As a hiring manager looking to fill C# developer roles, you want to make sure you properly assess candidates' skills and experience with the language and related technologies. Vetting C# capabilities thoroughly during the interview process is crucial for identifying the right people to add to your team.
In this blog post, we’ll explore tips and techniques for evaluating C# developers' abilities through questions, code samples, and practical exercises. Read on to learn how to dig into candidates' knowledge across a range of areas like .NET Framework, object-oriented principles, web development, and cloud platforms. With the right interview approach, you can gain invaluable insights into applicants' real-world expertise.
The interview begins long before the actual meeting itself. Closely examining a candidate's resume, cover letter, and other background materials provides early clues about their experience with C# and related technologies.
Here are key things to look for:
- Previous Job Titles and Descriptions: Look for specific roles like C# Developer, .NET Developer, and Web Applications Developer. Also, note how long they spent in each relevant position. Longer tenures suggest stronger abilities.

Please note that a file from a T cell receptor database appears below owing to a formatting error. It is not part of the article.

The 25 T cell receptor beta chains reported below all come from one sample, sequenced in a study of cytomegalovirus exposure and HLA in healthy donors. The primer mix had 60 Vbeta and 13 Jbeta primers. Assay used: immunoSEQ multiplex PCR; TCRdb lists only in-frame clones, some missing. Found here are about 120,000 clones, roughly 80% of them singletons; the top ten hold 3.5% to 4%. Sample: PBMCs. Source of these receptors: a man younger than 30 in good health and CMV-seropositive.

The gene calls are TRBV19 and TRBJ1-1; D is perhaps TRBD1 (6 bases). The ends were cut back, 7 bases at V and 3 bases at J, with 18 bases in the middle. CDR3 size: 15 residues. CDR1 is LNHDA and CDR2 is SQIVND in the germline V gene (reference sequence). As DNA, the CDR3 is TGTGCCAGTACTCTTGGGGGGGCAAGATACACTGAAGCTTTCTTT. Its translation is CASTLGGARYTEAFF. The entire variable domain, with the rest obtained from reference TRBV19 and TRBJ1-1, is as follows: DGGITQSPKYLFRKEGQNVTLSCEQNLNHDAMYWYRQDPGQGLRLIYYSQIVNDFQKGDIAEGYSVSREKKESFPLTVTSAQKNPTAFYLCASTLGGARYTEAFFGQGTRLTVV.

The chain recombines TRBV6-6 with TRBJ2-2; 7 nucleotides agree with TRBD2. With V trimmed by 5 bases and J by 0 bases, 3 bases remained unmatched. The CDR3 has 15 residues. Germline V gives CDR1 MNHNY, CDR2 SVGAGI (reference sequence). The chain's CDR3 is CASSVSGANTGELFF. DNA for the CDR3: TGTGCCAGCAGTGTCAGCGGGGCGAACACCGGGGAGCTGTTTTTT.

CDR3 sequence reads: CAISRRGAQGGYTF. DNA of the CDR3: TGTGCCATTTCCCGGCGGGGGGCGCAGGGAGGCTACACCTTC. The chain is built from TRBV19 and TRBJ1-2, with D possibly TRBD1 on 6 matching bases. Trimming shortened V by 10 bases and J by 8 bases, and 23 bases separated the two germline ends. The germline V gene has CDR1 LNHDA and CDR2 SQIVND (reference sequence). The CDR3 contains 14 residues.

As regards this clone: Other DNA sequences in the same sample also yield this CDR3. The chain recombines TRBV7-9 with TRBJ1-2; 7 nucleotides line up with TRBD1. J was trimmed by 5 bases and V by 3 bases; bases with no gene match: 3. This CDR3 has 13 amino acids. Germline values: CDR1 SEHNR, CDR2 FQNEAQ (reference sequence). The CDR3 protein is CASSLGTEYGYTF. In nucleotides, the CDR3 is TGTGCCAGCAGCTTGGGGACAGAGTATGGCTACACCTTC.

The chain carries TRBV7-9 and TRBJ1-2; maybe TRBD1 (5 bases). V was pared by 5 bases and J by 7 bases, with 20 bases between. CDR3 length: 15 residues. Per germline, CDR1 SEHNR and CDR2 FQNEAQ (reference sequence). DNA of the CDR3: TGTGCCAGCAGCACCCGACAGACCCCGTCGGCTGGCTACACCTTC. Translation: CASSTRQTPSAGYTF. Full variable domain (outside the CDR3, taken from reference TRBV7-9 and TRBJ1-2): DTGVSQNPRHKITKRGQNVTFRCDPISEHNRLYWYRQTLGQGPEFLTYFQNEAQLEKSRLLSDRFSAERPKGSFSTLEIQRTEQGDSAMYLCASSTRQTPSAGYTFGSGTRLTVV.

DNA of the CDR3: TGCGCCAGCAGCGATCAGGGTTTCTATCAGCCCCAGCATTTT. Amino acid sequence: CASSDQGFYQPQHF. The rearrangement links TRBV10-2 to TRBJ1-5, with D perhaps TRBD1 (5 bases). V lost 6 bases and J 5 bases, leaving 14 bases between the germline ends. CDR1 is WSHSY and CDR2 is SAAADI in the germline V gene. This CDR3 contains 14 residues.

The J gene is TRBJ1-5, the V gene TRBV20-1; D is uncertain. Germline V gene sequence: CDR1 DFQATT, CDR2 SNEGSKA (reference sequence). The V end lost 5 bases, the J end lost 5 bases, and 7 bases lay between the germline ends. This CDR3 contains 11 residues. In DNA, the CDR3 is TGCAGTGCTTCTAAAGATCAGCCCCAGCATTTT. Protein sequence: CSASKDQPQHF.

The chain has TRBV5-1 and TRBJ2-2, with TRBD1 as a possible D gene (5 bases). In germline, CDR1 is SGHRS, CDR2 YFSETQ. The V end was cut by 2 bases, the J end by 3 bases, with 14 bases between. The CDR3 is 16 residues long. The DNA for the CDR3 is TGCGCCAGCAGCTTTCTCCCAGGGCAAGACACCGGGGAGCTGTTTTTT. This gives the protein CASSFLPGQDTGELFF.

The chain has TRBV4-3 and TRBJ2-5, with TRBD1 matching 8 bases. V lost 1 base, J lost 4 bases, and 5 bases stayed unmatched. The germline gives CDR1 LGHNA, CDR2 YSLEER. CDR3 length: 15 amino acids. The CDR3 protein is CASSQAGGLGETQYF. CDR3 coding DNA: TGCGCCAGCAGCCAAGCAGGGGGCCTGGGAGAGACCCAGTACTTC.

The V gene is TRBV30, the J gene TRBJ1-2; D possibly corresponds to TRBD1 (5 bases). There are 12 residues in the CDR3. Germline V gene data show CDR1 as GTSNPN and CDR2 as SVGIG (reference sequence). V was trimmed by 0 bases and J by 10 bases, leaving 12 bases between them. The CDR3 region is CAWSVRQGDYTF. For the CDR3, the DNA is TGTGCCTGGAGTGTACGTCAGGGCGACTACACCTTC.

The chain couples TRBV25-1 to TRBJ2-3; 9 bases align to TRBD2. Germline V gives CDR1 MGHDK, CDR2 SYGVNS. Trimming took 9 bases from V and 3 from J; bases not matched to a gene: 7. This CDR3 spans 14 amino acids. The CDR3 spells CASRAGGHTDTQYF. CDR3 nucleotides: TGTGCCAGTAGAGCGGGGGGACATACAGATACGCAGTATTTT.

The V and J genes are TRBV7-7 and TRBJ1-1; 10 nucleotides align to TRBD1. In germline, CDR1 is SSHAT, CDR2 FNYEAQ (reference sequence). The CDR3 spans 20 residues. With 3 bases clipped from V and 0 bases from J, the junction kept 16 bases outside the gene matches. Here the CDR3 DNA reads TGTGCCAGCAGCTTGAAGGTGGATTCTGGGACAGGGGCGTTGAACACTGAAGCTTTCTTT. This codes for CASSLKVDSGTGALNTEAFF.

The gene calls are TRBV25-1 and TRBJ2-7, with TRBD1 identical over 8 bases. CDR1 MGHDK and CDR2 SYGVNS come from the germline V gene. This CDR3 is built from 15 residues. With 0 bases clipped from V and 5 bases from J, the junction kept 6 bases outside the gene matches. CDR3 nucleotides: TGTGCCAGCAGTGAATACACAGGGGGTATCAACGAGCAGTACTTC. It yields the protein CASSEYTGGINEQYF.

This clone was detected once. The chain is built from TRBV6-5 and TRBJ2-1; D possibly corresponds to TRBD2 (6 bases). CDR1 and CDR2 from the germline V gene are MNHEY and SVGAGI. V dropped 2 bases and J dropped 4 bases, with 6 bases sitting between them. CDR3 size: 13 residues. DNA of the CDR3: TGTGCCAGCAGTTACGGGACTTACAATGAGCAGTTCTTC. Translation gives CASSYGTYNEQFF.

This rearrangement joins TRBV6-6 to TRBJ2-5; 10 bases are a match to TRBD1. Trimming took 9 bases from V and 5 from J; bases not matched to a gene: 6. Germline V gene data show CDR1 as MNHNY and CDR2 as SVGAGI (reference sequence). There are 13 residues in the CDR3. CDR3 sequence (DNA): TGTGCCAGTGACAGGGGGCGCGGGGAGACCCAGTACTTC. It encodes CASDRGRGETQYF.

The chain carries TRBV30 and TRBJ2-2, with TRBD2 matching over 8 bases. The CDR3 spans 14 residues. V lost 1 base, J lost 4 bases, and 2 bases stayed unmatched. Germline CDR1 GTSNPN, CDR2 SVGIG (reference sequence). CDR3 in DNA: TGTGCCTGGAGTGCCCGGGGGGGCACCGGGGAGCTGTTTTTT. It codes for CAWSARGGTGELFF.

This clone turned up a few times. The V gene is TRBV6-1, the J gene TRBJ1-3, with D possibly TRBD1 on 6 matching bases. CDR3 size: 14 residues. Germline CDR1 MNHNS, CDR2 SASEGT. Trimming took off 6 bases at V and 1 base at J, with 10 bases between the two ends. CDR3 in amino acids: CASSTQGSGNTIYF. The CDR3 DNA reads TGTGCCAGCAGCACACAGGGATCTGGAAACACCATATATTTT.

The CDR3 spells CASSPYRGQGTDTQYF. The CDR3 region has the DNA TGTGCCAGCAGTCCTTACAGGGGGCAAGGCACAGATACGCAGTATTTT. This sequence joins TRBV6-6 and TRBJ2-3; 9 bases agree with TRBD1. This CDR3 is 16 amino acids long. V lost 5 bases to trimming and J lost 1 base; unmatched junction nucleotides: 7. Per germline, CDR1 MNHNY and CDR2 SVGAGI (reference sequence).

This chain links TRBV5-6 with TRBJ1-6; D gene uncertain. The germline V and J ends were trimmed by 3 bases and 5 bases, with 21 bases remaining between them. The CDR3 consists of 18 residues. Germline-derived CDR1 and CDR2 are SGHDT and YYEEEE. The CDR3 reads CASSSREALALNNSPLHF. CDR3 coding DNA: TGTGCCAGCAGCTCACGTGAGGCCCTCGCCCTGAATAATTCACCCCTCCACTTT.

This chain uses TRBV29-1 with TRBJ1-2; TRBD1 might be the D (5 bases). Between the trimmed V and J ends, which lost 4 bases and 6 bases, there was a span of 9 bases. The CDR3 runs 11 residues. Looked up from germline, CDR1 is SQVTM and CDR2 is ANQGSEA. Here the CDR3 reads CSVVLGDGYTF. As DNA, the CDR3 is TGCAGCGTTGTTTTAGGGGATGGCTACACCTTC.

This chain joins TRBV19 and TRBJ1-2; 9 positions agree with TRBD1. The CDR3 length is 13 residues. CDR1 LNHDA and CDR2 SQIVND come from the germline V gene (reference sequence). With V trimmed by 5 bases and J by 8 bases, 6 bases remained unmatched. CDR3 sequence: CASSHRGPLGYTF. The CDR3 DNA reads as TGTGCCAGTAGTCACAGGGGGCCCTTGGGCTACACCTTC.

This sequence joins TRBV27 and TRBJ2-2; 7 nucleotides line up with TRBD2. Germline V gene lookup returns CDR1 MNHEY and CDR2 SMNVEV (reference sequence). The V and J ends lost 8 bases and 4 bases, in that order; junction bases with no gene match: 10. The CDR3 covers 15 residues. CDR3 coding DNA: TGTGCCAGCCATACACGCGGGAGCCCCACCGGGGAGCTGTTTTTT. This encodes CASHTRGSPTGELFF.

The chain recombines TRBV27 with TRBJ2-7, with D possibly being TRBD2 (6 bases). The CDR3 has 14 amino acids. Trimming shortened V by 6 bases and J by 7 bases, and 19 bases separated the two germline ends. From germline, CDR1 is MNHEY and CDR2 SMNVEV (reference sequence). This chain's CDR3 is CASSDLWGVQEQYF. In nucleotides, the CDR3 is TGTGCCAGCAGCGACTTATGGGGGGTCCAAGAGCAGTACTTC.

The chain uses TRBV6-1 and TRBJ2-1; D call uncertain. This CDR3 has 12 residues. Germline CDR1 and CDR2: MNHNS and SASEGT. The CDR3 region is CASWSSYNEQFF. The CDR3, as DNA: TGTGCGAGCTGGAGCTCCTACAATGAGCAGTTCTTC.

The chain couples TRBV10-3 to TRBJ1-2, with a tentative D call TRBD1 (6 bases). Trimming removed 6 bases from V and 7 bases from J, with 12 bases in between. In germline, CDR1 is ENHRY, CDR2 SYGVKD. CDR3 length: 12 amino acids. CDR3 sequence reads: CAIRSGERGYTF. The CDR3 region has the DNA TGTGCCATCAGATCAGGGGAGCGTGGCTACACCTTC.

- Projects and Achievements: Scan for examples of major projects or apps they built with C#. What problems did they solve, and what specific tasks did they handle? How large were the codebases?
- Open-source Contributions: Involvement with open-source C#/NET projects, like contributing to .NET Core, indicates a passion for the ecosystem. Even minor bug fixes to GitHub repositories can demonstrate real coding abilities.
- Overall Years of Experience: While not always a perfect proxy, more years working professionally with C# generally equates to deeper knowledge and exposure to more aspects of the language and framework.
Any other background information, like speaking at a .NET user group meeting or taking a Udemy course on ASP.NET Core, also helps paint a picture of their overall skills.
By cataloging candidate’s backgrounds ahead of time, you’ll have a framework to dig deeper into their experiences during the interviews.